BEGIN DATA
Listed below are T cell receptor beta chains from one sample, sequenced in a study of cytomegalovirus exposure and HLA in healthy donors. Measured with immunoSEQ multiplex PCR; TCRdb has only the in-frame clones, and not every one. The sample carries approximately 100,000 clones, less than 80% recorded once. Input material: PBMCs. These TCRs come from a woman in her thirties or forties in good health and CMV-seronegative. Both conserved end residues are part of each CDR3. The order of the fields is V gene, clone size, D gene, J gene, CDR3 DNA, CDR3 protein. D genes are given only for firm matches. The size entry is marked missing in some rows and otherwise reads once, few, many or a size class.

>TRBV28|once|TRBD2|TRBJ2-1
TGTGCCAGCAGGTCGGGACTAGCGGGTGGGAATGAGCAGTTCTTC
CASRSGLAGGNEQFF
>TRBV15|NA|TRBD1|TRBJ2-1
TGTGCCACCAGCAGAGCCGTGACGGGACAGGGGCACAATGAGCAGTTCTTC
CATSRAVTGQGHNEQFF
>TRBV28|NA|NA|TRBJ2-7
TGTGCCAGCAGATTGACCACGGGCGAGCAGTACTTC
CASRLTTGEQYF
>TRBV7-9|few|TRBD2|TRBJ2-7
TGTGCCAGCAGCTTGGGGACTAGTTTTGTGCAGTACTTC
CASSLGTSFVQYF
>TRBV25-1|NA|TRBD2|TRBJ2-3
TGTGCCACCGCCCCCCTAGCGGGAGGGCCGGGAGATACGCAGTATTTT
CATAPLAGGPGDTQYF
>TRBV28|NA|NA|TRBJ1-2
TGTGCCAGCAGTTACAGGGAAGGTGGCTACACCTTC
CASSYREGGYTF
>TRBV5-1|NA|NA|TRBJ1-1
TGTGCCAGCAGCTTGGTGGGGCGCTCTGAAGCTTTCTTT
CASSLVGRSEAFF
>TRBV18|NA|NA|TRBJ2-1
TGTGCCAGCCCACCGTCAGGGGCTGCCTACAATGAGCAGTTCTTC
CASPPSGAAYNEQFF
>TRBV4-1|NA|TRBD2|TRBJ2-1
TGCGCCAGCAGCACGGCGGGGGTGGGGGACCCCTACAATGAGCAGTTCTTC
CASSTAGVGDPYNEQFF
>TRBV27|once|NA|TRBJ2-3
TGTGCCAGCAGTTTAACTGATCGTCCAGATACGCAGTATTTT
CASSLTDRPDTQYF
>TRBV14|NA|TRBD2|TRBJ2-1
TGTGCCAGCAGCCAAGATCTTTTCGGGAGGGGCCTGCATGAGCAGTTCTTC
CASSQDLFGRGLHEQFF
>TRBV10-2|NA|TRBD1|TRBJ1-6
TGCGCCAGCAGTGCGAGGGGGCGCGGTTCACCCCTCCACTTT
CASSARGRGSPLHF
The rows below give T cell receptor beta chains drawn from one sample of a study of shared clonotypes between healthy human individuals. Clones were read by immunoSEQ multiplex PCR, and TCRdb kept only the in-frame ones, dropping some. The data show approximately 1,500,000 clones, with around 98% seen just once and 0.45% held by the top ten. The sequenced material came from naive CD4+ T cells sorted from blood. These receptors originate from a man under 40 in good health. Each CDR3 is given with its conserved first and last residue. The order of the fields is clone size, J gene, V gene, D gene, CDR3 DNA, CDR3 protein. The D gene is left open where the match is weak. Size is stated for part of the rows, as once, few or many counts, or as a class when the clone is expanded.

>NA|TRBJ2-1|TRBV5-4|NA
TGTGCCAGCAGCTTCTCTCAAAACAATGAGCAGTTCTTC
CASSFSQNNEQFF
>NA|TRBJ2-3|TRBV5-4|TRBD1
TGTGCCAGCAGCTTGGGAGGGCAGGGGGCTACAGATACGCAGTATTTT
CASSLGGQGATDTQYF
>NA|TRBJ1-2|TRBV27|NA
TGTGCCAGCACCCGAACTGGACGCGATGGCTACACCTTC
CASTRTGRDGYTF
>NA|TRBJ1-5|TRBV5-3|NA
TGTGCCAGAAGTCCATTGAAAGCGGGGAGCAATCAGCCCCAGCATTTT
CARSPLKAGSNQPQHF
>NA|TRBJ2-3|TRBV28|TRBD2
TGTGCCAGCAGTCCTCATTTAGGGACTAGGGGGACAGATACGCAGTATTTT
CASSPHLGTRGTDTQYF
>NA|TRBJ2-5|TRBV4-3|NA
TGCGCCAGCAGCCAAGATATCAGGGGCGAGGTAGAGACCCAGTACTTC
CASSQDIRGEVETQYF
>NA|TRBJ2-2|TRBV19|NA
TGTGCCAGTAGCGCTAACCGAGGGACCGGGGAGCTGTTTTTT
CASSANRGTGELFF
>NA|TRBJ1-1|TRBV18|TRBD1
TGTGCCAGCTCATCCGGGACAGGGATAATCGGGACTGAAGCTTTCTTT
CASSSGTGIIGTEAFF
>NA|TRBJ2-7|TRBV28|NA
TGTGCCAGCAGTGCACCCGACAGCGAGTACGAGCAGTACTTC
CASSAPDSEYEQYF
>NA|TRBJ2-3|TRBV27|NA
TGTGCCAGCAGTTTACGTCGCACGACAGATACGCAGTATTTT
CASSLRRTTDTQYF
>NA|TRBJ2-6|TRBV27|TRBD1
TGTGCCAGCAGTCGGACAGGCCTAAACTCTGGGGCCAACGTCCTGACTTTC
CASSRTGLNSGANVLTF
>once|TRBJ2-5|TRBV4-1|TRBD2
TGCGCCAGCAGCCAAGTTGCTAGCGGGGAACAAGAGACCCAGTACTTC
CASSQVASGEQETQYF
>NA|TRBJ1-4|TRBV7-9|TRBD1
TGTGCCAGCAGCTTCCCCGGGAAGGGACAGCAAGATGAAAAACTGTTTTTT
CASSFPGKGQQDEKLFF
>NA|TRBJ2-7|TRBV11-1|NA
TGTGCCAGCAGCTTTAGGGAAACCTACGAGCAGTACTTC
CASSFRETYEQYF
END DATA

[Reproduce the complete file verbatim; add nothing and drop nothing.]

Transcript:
Listed below are T cell receptor beta chains from one sample, sequenced in a study of cytomegalovirus exposure and HLA in healthy donors. Measured with immunoSEQ multiplex PCR; TCRdb has only the in-frame clones, and not every one. The sample carries approximately 100,000 clones, less than 80% recorded once. Input material: PBMCs. These TCRs come from a woman in her thirties or forties in good health and CMV-seronegative. Both conserved end residues are part of each CDR3. The order of the fields is V gene, clone size, D gene, J gene, CDR3 DNA, CDR3 protein. D genes are given only for firm matches. The size entry is marked missing in some rows and otherwise reads once, few, many or a size class.

>TRBV28|once|TRBD2|TRBJ2-1
TGTGCCAGCAGGTCGGGACTAGCGGGTGGGAATGAGCAGTTCTTC
CASRSGLAGGNEQFF
>TRBV15|NA|TRBD1|TRBJ2-1
TGTGCCACCAGCAGAGCCGTGACGGGACAGGGGCACAATGAGCAGTTCTTC
CATSRAVTGQGHNEQFF
>TRBV28|NA|NA|TRBJ2-7
TGTGCCAGCAGATTGACCACGGGCGAGCAGTACTTC
CASRLTTGEQYF
>TRBV7-9|few|TRBD2|TRBJ2-7
TGTGCCAGCAGCTTGGGGACTAGTTTTGTGCAGTACTTC
CASSLGTSFVQYF
>TRBV25-1|NA|TRBD2|TRBJ2-3
TGTGCCACCGCCCCCCTAGCGGGAGGGCCGGGAGATACGCAGTATTTT
CATAPLAGGPGDTQYF
>TRBV28|NA|NA|TRBJ1-2
TGTGCCAGCAGTTACAGGGAAGGTGGCTACACCTTC
CASSYREGGYTF
>TRBV5-1|NA|NA|TRBJ1-1
TGTGCCAGCAGCTTGGTGGGGCGCTCTGAAGCTTTCTTT
CASSLVGRSEAFF
>TRBV18|NA|NA|TRBJ2-1
TGTGCCAGCCCACCGTCAGGGGCTGCCTACAATGAGCAGTTCTTC
CASPPSGAAYNEQFF
>TRBV4-1|NA|TRBD2|TRBJ2-1
TGCGCCAGCAGCACGGCGGGGGTGGGGGACCCCTACAATGAGCAGTTCTTC
CASSTAGVGDPYNEQFF
>TRBV27|once|NA|TRBJ2-3
TGTGCCAGCAGTTTAACTGATCGTCCAGATACGCAGTATTTT
CASSLTDRPDTQYF
>TRBV14|NA|TRBD2|TRBJ2-1
TGTGCCAGCAGCCAAGATCTTTTCGGGAGGGGCCTGCATGAGCAGTTCTTC
CASSQDLFGRGLHEQFF
>TRBV10-2|NA|TRBD1|TRBJ1-6
TGCGCCAGCAGTGCGAGGGGGCGCGGTTCACCCCTCCACTTT
CASSARGRGSPLHF
The rows below give T cell receptor beta chains drawn from one sample of a study of shared clonotypes between healthy human individuals. Clones were read by immunoSEQ multiplex PCR, and TCRdb kept only the in-frame ones, dropping some. The data show approximately 1,500,000 clones, with around 98% seen just once and 0.45% held by the top ten. The sequenced material came from naive CD4+ T cells sorted from blood. These receptors originate from a man under 40 in good health. Each CDR3 is given with its conserved first and last residue. The order of the fields is clone size, J gene, V gene, D gene, CDR3 DNA, CDR3 protein. The D gene is left open where the match is weak. Size is stated for part of the rows, as once, few or many counts, or as a class when the clone is expanded.

>NA|TRBJ2-1|TRBV5-4|NA
TGTGCCAGCAGCTTCTCTCAAAACAATGAGCAGTTCTTC
CASSFSQNNEQFF
>NA|TRBJ2-3|TRBV5-4|TRBD1
TGTGCCAGCAGCTTGGGAGGGCAGGGGGCTACAGATACGCAGTATTTT
CASSLGGQGATDTQYF
>NA|TRBJ1-2|TRBV27|NA
TGTGCCAGCACCCGAACTGGACGCGATGGCTACACCTTC
CASTRTGRDGYTF
>NA|TRBJ1-5|TRBV5-3|NA
TGTGCCAGAAGTCCATTGAAAGCGGGGAGCAATCAGCCCCAGCATTTT
CARSPLKAGSNQPQHF
>NA|TRBJ2-3|TRBV28|TRBD2
TGTGCCAGCAGTCCTCATTTAGGGACTAGGGGGACAGATACGCAGTATTTT
CASSPHLGTRGTDTQYF
>NA|TRBJ2-5|TRBV4-3|NA
TGCGCCAGCAGCCAAGATATCAGGGGCGAGGTAGAGACCCAGTACTTC
CASSQDIRGEVETQYF
>NA|TRBJ2-2|TRBV19|NA
TGTGCCAGTAGCGCTAACCGAGGGACCGGGGAGCTGTTTTTT
CASSANRGTGELFF
>NA|TRBJ1-1|TRBV18|TRBD1
TGTGCCAGCTCATCCGGGACAGGGATAATCGGGACTGAAGCTTTCTTT
CASSSGTGIIGTEAFF
>NA|TRBJ2-7|TRBV28|NA
TGTGCCAGCAGTGCACCCGACAGCGAGTACGAGCAGTACTTC
CASSAPDSEYEQYF
>NA|TRBJ2-3|TRBV27|NA
TGTGCCAGCAGTTTACGTCGCACGACAGATACGCAGTATTTT
CASSLRRTTDTQYF
>NA|TRBJ2-6|TRBV27|TRBD1
TGTGCCAGCAGTCGGACAGGCCTAAACTCTGGGGCCAACGTCCTGACTTTC
CASSRTGLNSGANVLTF
>once|TRBJ2-5|TRBV4-1|TRBD2
TGCGCCAGCAGCCAAGTTGCTAGCGGGGAACAAGAGACCCAGTACTTC
CASSQVASGEQETQYF
>NA|TRBJ1-4|TRBV7-9|TRBD1
TGTGCCAGCAGCTTCCCCGGGAAGGGACAGCAAGATGAAAAACTGTTTTTT
CASSFPGKGQQDEKLFF
>NA|TRBJ2-7|TRBV11-1|NA
TGTGCCAGCAGCTTTAGGGAAACCTACGAGCAGTACTTC
CASSFRETYEQYF